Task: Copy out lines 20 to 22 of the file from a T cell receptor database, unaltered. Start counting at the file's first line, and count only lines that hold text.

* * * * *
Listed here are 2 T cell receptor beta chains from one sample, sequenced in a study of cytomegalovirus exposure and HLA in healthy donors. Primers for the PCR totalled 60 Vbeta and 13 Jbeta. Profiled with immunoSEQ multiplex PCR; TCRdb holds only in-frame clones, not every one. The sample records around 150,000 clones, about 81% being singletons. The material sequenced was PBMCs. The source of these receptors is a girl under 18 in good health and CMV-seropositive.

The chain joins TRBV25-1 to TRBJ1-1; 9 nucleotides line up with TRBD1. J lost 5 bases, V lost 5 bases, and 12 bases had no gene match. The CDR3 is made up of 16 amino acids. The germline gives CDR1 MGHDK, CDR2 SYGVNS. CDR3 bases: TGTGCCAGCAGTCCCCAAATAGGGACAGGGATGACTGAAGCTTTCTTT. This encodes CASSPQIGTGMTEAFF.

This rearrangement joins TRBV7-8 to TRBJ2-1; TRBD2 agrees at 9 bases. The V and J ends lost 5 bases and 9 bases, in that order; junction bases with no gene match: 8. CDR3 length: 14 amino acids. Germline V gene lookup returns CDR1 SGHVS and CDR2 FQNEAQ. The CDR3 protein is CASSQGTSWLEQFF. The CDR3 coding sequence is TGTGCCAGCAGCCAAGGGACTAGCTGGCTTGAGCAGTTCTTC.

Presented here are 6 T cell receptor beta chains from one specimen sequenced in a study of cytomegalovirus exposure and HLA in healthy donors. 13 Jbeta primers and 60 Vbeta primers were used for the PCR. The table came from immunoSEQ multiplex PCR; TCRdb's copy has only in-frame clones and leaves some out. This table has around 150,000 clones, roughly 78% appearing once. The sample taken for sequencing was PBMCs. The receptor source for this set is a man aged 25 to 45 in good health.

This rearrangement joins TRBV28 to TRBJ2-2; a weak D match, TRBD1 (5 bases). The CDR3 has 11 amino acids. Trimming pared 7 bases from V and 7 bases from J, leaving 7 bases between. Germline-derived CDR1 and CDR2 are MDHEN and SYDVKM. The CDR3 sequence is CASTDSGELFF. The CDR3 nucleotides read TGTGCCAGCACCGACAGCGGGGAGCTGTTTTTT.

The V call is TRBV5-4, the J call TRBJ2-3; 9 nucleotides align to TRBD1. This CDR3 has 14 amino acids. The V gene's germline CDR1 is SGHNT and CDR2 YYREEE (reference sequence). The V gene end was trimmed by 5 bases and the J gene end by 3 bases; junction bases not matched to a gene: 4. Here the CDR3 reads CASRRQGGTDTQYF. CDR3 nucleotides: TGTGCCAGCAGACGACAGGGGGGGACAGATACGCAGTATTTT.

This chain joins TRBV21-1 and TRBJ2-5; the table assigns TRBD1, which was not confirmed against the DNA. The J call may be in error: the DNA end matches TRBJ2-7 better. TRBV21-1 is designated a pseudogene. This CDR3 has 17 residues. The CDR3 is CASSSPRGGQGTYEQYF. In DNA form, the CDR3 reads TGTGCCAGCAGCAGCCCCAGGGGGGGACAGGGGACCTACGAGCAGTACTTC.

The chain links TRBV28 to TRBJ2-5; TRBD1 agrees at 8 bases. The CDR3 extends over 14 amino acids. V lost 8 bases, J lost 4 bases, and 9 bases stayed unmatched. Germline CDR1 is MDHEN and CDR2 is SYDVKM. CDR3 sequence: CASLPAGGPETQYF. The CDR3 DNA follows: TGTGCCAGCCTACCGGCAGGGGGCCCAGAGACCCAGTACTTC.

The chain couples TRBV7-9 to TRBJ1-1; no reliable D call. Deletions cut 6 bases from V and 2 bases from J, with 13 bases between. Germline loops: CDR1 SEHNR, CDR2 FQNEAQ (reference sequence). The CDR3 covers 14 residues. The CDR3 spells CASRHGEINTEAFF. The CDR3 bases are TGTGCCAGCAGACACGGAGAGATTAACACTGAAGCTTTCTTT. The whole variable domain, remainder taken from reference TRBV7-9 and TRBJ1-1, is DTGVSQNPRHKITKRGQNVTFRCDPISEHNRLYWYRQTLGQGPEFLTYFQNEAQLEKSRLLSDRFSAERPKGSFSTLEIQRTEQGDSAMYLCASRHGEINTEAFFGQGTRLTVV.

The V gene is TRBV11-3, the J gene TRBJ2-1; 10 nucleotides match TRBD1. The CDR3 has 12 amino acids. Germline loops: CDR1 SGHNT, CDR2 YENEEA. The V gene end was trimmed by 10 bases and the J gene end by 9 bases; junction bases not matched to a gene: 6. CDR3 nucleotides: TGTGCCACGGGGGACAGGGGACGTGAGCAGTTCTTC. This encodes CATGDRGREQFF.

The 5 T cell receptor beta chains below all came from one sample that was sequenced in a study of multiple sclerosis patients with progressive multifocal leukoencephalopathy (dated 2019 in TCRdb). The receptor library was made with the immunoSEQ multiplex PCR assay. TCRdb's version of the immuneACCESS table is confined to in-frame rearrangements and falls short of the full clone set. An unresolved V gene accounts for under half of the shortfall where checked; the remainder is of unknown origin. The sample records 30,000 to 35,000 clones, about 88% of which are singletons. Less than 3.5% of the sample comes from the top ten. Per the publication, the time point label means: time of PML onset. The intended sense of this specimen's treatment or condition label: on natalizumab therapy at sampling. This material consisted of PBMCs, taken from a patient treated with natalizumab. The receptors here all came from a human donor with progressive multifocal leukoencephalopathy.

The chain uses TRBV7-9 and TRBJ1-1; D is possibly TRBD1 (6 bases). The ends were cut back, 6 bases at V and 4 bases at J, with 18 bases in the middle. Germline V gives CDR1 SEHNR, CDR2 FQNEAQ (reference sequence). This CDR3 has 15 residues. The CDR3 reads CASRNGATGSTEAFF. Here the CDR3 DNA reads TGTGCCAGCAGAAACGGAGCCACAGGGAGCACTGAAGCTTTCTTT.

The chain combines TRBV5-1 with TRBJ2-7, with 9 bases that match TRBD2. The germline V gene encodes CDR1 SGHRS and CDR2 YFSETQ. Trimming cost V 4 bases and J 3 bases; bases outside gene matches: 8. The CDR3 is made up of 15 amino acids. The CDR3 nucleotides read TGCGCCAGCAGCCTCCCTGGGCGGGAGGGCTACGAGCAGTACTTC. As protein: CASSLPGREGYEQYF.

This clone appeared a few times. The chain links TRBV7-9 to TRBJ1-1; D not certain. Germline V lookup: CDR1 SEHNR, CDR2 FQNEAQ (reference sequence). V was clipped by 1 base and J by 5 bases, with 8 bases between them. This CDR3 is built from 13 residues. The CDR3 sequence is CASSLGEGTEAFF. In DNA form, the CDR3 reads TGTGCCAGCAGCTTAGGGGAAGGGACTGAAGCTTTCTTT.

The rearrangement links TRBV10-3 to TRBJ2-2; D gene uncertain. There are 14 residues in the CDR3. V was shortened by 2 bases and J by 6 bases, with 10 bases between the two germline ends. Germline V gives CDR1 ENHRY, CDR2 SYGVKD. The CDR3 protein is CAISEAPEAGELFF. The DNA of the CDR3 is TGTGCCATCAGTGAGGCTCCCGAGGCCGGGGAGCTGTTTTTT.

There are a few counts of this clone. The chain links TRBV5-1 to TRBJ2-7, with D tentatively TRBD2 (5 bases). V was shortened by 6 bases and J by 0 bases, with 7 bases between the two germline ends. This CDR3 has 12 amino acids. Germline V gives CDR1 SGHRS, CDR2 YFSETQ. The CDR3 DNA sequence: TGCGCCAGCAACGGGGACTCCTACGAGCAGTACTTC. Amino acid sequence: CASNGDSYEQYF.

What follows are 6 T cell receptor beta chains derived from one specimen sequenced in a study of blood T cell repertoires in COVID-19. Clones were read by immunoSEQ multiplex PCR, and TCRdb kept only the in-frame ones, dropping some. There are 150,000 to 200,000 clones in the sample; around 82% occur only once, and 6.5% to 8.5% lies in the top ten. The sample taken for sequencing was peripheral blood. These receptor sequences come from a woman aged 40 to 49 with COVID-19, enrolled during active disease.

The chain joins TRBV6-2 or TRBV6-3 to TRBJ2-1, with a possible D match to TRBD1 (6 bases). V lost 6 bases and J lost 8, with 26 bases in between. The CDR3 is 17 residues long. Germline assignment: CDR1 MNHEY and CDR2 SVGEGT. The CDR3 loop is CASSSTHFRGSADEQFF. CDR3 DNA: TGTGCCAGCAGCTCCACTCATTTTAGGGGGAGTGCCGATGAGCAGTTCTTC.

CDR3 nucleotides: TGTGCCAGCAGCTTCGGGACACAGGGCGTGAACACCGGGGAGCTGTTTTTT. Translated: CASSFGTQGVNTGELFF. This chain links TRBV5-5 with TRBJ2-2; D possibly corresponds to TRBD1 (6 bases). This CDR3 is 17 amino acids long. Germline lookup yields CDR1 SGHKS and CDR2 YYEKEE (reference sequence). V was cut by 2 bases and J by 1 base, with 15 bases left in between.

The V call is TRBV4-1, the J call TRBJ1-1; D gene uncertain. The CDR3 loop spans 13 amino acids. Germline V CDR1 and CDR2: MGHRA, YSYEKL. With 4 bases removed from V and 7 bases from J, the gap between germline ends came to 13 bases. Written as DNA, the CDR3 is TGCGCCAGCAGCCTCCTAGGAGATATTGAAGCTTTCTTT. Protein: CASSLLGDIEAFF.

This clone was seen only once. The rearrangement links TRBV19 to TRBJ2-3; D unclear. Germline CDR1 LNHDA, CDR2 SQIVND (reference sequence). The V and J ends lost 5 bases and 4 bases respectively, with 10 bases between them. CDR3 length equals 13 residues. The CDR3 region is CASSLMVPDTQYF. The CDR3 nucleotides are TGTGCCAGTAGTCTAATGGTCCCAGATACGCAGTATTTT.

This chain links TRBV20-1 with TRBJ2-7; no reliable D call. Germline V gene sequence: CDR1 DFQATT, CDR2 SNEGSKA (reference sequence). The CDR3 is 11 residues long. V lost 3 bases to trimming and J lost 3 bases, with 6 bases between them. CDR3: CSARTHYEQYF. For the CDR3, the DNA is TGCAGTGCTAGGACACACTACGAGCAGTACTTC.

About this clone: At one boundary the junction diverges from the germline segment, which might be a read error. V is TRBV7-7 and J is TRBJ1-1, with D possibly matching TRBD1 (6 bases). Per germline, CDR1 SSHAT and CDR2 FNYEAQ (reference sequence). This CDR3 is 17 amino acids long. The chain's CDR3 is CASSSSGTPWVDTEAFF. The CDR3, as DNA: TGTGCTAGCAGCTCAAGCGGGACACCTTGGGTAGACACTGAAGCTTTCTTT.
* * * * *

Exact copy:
The V call is TRBV4-1, the J call TRBJ1-1; D gene uncertain. The CDR3 loop spans 13 amino acids. Germline V CDR1 and CDR2: MGHRA, YSYEKL. With 4 bases removed from V and 7 bases from J, the gap between germline ends came to 13 bases. Written as DNA, the CDR3 is TGCGCCAGCAGCCTCCTAGGAGATATTGAAGCTTTCTTT. Protein: CASSLLGDIEAFF.

This clone was seen only once. The rearrangement links TRBV19 to TRBJ2-3; D unclear. Germline CDR1 LNHDA, CDR2 SQIVND (reference sequence). The V and J ends lost 5 bases and 4 bases respectively, with 10 bases between them. CDR3 length equals 13 residues. The CDR3 region is CASSLMVPDTQYF. The CDR3 nucleotides are TGTGCCAGTAGTCTAATGGTCCCAGATACGCAGTATTTT.

This chain links TRBV20-1 with TRBJ2-7; no reliable D call. Germline V gene sequence: CDR1 DFQATT, CDR2 SNEGSKA (reference sequence). The CDR3 is 11 residues long. V lost 3 bases to trimming and J lost 3 bases, with 6 bases between them. CDR3: CSARTHYEQYF. For the CDR3, the DNA is TGCAGTGCTAGGACACACTACGAGCAGTACTTC.